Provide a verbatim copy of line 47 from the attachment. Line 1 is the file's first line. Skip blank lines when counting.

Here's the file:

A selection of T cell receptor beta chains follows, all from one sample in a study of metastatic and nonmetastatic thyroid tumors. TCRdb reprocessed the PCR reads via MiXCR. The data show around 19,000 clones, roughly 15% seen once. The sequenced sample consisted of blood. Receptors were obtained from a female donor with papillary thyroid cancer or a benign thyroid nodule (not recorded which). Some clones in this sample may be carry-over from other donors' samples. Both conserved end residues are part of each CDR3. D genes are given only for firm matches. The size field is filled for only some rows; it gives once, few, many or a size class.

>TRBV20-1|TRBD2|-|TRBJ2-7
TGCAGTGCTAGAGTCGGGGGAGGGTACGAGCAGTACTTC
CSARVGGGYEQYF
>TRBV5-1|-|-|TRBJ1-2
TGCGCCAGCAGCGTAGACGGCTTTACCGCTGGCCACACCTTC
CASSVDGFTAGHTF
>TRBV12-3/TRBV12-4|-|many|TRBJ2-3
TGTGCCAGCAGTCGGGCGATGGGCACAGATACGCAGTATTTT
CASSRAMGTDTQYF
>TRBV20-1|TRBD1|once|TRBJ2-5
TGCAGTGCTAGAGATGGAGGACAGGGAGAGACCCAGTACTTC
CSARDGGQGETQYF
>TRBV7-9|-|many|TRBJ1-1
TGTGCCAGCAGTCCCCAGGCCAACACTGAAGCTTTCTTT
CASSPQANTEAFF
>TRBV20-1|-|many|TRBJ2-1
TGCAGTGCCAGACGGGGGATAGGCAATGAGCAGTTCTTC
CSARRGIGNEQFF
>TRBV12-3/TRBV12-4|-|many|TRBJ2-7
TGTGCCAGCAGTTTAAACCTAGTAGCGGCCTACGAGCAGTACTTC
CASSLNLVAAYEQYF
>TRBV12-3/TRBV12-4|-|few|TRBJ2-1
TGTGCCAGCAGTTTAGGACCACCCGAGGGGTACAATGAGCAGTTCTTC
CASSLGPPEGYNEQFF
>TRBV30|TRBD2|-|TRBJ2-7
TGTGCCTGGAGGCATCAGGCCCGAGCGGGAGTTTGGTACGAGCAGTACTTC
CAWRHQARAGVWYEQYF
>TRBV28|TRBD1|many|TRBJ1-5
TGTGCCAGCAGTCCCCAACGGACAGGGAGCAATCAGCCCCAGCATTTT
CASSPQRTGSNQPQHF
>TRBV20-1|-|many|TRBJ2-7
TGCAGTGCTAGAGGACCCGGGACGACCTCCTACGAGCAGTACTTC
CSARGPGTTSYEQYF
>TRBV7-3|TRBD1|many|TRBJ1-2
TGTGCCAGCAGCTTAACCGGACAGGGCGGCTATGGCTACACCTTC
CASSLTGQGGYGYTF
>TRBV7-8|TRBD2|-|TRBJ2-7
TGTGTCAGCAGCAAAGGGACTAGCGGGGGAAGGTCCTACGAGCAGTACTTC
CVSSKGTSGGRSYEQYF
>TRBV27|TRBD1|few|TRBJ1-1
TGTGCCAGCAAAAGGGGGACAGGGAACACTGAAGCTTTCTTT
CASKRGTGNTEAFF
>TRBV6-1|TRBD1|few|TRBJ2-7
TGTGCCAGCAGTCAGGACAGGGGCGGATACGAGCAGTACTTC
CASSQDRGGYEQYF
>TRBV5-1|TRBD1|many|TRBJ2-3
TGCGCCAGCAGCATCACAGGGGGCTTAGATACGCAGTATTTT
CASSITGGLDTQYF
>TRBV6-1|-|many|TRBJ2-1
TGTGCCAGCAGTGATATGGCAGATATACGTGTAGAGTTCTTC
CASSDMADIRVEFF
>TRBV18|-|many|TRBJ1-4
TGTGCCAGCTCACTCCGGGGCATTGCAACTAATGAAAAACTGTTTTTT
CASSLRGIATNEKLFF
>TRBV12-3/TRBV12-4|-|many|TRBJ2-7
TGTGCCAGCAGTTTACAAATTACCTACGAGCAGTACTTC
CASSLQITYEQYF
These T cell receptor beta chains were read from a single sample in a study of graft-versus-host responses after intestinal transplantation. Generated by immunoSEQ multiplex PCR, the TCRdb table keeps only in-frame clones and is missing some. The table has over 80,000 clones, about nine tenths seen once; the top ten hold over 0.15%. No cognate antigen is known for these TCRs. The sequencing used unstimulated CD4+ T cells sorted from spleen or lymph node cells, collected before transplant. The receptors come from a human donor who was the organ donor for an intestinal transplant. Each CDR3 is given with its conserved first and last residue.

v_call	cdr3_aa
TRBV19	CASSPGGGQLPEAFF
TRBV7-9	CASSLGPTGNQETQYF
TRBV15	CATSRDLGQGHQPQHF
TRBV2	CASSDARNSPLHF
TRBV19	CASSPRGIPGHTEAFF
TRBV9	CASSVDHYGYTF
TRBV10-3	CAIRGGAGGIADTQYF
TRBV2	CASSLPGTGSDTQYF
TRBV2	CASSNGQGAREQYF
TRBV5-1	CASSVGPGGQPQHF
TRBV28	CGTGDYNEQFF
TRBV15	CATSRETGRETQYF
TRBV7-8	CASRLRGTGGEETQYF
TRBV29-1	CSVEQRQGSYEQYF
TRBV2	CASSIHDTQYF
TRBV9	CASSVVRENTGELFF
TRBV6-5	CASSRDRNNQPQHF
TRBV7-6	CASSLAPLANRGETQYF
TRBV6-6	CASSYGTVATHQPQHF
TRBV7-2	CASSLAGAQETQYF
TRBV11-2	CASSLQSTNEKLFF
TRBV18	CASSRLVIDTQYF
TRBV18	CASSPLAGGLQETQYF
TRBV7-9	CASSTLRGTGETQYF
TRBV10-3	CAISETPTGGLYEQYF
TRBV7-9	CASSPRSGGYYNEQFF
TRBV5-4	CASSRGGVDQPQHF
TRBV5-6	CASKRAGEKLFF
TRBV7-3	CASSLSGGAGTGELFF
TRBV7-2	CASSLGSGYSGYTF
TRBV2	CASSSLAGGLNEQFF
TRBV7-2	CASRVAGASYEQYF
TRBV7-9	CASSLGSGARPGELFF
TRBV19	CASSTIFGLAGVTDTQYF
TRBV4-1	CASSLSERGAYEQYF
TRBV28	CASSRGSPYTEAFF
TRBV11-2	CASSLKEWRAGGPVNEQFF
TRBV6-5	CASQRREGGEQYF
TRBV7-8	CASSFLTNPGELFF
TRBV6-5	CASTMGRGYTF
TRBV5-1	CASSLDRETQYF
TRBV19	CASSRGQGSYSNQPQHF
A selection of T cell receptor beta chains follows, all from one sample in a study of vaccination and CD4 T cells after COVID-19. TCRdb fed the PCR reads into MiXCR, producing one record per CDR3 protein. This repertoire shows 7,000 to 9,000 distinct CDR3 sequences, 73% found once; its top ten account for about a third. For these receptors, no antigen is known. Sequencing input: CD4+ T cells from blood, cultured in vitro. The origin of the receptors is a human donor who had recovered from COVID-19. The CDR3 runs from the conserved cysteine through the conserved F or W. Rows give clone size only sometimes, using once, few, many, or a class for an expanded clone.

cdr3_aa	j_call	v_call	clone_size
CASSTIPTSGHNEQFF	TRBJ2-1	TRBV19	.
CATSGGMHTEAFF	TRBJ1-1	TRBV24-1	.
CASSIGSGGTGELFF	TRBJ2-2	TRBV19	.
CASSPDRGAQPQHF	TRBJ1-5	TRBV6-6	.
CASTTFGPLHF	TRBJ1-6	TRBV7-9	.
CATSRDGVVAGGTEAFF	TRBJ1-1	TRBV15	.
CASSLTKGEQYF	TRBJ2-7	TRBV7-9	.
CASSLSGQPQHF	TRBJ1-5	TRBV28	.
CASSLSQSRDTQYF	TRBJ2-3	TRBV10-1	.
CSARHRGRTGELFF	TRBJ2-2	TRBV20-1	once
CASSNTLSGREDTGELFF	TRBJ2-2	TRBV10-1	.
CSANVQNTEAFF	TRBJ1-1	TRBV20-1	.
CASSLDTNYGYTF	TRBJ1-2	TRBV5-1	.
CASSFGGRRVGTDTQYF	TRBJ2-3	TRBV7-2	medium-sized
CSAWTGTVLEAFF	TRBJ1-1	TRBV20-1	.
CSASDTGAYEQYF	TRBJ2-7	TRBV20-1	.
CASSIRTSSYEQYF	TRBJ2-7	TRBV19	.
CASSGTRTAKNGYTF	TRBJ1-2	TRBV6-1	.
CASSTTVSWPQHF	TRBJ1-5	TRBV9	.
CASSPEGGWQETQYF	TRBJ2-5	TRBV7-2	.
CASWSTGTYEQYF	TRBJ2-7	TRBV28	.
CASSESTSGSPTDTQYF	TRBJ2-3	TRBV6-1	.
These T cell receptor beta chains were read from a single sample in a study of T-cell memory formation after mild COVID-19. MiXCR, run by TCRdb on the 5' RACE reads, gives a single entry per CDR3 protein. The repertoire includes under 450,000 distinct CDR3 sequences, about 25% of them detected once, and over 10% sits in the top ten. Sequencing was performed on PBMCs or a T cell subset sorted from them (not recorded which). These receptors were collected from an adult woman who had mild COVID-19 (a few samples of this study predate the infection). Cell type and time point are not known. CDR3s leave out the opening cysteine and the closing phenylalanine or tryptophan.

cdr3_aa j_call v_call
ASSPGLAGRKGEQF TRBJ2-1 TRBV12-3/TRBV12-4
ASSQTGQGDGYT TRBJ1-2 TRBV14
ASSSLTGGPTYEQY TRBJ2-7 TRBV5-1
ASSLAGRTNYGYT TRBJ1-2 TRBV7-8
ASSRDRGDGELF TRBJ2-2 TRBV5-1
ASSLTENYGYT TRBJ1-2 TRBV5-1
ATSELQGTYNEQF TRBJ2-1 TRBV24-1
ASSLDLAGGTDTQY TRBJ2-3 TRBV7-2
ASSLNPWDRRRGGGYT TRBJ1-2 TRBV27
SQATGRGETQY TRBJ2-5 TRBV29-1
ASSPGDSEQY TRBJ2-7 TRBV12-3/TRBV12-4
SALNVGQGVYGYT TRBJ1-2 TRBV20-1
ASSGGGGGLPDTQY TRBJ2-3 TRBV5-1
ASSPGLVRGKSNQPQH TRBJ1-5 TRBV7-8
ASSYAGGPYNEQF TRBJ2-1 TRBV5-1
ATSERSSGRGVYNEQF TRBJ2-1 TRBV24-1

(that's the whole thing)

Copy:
>TRBV5-1|TRBD1|many|TRBJ2-3